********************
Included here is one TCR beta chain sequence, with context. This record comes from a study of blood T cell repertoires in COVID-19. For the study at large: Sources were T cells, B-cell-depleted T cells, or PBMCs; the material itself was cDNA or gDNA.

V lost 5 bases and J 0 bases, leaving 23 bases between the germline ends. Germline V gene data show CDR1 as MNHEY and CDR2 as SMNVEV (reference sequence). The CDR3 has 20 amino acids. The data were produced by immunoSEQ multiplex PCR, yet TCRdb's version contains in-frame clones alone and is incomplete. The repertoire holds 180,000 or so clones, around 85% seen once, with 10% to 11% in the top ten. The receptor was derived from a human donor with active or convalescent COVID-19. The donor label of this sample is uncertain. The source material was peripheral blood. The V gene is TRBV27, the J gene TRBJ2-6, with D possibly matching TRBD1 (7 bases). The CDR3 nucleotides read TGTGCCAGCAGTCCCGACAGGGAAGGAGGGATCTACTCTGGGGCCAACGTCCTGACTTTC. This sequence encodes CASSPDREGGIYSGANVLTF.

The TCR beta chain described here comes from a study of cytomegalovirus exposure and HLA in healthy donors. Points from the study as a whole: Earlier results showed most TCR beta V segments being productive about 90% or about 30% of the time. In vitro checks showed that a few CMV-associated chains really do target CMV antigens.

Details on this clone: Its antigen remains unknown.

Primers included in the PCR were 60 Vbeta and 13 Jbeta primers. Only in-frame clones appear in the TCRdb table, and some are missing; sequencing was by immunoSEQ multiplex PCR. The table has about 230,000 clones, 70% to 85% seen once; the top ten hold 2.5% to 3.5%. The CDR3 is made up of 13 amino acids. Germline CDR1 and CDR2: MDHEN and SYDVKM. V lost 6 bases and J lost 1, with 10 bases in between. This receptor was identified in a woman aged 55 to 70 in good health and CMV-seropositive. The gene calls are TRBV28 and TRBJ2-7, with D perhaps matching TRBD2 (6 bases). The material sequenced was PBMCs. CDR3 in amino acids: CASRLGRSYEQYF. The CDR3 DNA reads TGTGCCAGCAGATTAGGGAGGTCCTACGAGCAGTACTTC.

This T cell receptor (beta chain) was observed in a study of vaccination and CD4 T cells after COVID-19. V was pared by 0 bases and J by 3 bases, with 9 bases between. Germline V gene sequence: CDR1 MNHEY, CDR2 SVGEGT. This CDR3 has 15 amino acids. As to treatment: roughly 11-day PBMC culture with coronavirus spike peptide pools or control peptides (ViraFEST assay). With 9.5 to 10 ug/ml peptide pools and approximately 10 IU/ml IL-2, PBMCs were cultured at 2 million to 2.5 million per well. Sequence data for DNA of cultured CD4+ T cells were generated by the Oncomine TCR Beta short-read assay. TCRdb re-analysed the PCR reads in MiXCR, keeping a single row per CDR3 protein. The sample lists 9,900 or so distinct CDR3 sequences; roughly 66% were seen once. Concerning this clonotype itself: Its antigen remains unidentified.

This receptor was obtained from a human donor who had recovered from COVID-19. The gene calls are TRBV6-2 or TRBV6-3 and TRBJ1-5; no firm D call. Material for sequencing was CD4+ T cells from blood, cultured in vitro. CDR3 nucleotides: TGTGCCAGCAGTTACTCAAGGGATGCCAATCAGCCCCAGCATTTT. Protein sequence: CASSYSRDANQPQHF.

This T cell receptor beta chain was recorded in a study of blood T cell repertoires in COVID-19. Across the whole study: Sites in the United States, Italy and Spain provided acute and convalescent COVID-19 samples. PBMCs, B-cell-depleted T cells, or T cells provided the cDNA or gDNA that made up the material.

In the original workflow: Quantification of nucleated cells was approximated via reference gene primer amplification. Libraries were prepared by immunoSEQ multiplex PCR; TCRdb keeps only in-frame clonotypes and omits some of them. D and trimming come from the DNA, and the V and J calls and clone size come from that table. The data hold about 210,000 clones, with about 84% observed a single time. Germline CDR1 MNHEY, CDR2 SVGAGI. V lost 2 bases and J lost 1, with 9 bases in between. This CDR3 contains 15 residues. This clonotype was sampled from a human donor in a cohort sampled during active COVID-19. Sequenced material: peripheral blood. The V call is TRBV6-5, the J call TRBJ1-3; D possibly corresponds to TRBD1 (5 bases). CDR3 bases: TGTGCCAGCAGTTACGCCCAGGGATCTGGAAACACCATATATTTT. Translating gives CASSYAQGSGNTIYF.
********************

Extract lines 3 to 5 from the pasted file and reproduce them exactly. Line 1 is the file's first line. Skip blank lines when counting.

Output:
The TCR beta chain described here comes from a study of cytomegalovirus exposure and HLA in healthy donors. Points from the study as a whole: Earlier results showed most TCR beta V segments being productive about 90% or about 30% of the time. In vitro checks showed that a few CMV-associated chains really do target CMV antigens.

Details on this clone: Its antigen remains unknown.

Primers included in the PCR were 60 Vbeta and 13 Jbeta primers. Only in-frame clones appear in the TCRdb table, and some are missing; sequencing was by immunoSEQ multiplex PCR. The table has about 230,000 clones, 70% to 85% seen once; the top ten hold 2.5% to 3.5%. The CDR3 is made up of 13 amino acids. Germline CDR1 and CDR2: MDHEN and SYDVKM. V lost 6 bases and J lost 1, with 10 bases in between. This receptor was identified in a woman aged 55 to 70 in good health and CMV-seropositive. The gene calls are TRBV28 and TRBJ2-7, with D perhaps matching TRBD2 (6 bases). The material sequenced was PBMCs. CDR3 in amino acids: CASRLGRSYEQYF. The CDR3 DNA reads TGTGCCAGCAGATTAGGGAGGTCCTACGAGCAGTACTTC.